Boyoz is a Turkish pastry of Sephardi Jewish origin, associated with İzmir, Turkey, which is practically the only city where it is prepared for commercial purposes and follows the original recipe. As such, in the eyes of Smyrniots boyoz acquired the dimension of a symbol of their hometown or of their longing for it when away. The most widely preferred boyoz is plain, without addition of meat or cheese or spinach stuffings, and as cooked by a handful of master boyoz bakers in İzmir.
Boyoz paste is a mixture of flour, sunflower oil and a small addition of tahini. It is kneaded by hand and the ball of paste is left to repose for 2- hours. The paste is then flattened to the width of a dish and left to repose again. It is then kneaded and opened once more, before being formed into a roll and left to repose as such for a further period of several hours. When the tissue of the paste is still soft but about to detach into pieces, it is cut into small balls and put in rows of small pans and marinated in vegetable oil between half an hour and one hour. The paste then takes an oval form and acquires the consistency of a millefeuille. The small balls can then be put on a tray into a very high-temperature oven either in plain form or with fillings of cheese or spinach added inside.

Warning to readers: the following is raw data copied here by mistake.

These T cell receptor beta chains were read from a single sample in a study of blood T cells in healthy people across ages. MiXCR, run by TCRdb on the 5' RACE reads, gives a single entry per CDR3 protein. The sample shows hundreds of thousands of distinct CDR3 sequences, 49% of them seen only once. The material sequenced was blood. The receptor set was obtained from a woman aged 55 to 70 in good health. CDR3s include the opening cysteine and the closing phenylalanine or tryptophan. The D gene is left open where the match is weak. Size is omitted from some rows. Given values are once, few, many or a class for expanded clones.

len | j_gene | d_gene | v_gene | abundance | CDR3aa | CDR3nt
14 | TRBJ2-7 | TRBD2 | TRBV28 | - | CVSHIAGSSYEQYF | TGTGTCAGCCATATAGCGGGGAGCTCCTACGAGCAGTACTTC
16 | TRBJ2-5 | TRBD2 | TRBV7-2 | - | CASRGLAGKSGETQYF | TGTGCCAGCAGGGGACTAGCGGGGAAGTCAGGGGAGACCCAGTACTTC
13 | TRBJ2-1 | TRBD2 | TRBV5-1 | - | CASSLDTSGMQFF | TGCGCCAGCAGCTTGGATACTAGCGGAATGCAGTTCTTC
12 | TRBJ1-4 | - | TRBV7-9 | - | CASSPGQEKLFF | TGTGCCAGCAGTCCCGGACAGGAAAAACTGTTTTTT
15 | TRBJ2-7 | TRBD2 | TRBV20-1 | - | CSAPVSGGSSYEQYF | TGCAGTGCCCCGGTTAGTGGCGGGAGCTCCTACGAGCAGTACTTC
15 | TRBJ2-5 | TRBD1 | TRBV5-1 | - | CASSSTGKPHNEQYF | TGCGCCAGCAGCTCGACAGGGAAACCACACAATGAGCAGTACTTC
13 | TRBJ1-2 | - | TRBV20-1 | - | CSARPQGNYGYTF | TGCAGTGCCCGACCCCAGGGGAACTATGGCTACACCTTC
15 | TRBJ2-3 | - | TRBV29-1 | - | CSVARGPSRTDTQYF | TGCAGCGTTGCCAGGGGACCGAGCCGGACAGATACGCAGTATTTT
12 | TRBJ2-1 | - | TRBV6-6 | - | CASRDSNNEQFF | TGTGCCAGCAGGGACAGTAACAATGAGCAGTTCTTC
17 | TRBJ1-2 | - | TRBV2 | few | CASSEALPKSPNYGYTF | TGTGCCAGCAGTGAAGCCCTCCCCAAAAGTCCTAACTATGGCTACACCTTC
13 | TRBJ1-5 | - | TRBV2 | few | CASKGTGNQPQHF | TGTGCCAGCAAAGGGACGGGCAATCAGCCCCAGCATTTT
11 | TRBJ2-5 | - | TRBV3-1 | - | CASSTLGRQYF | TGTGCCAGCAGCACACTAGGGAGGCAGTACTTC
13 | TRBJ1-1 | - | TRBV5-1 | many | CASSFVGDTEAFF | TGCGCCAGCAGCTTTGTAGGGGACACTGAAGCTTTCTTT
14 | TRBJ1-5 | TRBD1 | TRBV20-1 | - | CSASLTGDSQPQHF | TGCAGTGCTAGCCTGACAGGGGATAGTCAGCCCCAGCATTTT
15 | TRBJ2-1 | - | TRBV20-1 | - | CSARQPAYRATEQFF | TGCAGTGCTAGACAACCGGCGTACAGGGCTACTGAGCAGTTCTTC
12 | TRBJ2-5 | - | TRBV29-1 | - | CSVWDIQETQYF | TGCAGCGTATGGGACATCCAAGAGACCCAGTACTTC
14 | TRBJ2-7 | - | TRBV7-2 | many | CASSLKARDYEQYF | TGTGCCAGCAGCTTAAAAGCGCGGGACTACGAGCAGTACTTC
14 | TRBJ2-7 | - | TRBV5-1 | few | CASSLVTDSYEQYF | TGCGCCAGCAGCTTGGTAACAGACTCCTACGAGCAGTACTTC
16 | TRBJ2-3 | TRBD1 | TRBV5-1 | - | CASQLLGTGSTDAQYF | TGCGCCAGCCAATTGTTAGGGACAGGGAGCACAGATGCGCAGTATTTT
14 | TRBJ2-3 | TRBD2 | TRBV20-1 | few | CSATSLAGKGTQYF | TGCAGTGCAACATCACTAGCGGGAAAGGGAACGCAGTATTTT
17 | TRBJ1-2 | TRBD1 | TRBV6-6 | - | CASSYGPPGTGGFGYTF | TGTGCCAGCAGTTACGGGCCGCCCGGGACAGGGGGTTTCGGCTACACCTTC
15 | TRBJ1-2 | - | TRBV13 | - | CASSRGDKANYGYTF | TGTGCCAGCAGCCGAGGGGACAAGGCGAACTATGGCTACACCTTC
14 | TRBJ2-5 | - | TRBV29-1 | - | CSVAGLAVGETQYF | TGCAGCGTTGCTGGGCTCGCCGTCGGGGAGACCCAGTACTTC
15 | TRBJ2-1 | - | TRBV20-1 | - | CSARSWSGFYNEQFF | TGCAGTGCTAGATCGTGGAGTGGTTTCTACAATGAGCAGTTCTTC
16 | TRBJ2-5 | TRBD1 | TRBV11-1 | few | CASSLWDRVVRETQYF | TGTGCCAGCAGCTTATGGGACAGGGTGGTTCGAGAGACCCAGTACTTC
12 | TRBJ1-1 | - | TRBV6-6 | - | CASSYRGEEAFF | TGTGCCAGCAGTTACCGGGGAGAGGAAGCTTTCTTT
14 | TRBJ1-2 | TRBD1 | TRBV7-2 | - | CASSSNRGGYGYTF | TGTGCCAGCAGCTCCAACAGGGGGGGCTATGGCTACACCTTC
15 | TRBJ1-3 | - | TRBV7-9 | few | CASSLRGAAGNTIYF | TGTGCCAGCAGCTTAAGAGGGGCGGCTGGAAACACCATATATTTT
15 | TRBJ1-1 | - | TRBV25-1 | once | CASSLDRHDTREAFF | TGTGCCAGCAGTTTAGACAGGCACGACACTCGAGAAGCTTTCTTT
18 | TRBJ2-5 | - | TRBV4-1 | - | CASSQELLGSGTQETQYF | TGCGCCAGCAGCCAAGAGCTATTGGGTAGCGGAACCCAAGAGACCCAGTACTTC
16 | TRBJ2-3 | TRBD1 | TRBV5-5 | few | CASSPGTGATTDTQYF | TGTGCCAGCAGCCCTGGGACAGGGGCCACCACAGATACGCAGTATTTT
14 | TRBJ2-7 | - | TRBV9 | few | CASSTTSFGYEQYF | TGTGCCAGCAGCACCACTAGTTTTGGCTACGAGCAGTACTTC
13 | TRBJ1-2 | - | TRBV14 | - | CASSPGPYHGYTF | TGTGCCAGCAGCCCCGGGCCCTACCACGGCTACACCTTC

The usual accompaniments for boyoz are dark tea and hard-boiled eggs generously sprinkled with black pepper. Boyoz is generally consumed outdoors, purchased from street vendors.